Today was Aid & Development day!
After a lovely breakfast of an omelette, gallo pinto, and bread, we had the honor of being visited by Istvan Sepulveda. Istvan is part of an NGO that started from the UK, Raleigh International. We learned about this organization, which works to create sustainable projects that benefit communities in need. They also empower young people around the world, who volunteer to go abroad and work on these projects, much like Global Glimpse. It was quite inspiring to see all the successful work they have done, and he shared with us some lessons that the people of Raleigh Int. learned through trial and error. His wisdom was greatly appreciated. Afterwards, we learned about the 2015 Millennium Development Goals, and had the intense challenge of deciding which ones we would prioritize.
In our Aid & Development seminar, we discussed the positive and negative impacts that non-profits and NGOs have on developing countries. Although they are indeed very beneficial, there is great danger in organizations who take action without knowing the needs of the community. In addition, many projects built by NGOs fail to educate the community how to utilize and sustain the equipment built by volunteers, so once the volunteers leave their projects fall apart.
This was all very important to keep in mind as we made our way to la Goyena. La Goyena is a community about 30 minutes away from León, which is our focus for our CAP (Community Action Project). The people of la Goyena suffer immensely from poverty. The men have no choice but to work at the nearby sugar cane farm, where they are dehydrated and overworked, causing great amounts of death and disease which goes with little to no treatment. In addition, the farm pollutes their water and air, there is very limited opportunity for education, and domestic violence is a major problem. We listened to the people of la Goyena, as well as representatives from the New Haven Sister City organization, as they discussed all of the community’s grave and overwhelming issues. It’s humbling to know that their problems are much bigger than us, and that in our short time here we will only be able to make a small impact. Still, the people were very committed to finding solutions, and they radiated warmth. In fact, as we were leaving a man offered us papayas from his tree (which Kevin so bravely picked for us). With all the information we gathered there, we will soon have the challenge to design our CAP, one that is sustainable and helps provide for their needs.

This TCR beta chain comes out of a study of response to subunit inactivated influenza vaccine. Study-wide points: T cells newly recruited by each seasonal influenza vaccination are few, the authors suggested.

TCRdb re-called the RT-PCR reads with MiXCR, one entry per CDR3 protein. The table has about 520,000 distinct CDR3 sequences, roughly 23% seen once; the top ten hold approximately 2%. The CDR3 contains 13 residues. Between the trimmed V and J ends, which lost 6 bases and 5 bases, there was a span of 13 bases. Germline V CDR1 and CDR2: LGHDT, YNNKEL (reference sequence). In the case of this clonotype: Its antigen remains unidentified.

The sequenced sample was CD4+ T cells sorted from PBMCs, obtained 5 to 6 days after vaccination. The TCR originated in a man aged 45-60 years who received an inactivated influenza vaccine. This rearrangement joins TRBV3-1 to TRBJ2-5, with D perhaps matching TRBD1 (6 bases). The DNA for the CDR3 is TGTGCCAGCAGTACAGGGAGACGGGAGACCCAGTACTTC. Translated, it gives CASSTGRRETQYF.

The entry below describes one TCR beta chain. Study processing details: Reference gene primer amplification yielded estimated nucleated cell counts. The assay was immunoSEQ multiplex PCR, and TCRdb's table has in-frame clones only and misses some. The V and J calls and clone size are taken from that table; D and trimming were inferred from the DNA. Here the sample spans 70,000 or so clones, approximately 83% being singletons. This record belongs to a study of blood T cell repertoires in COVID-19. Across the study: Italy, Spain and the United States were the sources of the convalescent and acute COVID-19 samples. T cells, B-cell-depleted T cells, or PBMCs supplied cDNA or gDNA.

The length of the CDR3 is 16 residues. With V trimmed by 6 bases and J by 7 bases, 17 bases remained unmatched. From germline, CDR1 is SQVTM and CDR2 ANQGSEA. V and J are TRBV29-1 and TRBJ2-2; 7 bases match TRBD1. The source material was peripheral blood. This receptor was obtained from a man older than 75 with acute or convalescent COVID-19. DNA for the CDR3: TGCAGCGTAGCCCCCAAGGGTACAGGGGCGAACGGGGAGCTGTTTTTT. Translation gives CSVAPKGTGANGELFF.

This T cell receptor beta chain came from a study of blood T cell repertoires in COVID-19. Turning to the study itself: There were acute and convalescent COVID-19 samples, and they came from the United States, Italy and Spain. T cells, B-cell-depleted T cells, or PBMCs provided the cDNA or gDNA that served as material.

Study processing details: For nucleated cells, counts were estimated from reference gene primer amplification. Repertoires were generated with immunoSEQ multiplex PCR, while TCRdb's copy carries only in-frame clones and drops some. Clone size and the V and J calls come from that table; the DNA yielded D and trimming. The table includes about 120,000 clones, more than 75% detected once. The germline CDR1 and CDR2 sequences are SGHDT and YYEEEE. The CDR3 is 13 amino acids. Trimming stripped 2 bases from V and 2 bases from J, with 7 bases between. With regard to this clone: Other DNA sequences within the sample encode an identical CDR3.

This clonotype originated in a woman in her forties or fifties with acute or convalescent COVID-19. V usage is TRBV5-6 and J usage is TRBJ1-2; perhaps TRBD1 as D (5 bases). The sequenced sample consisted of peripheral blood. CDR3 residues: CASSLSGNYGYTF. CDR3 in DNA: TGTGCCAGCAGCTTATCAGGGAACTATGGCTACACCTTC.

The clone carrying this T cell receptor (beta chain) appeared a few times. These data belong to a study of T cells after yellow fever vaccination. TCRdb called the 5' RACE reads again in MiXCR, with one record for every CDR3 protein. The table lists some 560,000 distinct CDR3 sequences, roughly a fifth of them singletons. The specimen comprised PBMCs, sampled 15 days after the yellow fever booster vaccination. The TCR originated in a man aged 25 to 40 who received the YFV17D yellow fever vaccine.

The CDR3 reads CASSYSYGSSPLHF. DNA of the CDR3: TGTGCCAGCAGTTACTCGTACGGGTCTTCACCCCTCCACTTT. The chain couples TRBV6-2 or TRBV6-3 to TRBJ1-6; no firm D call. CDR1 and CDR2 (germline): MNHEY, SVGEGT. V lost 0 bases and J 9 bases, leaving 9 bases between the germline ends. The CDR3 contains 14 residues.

As we were short on time, we headed back to the hostel (during which time our bus was briefly stopped by a horde of cattle), with no time to prep for our English classes. After a quick break, we headed straight to the comedor! Surprisingly, tonight they served us cheeseburgers and fries (sadly, no gallo pinto). From there we walked to our classes. Though we had minimal time for preparation, for the most part the classes went smoother and were more fun than yesterday’s. Everyone, teachers and students, really started coming out of their shells!
Overall, this day was incredibly interesting, inspiring, and satisfying. However, it was also incredibly hot and tiring! So now I must get some sleep, but I think we’re all looking forward to going to the beach tomorrow! ¡Hasta Luego!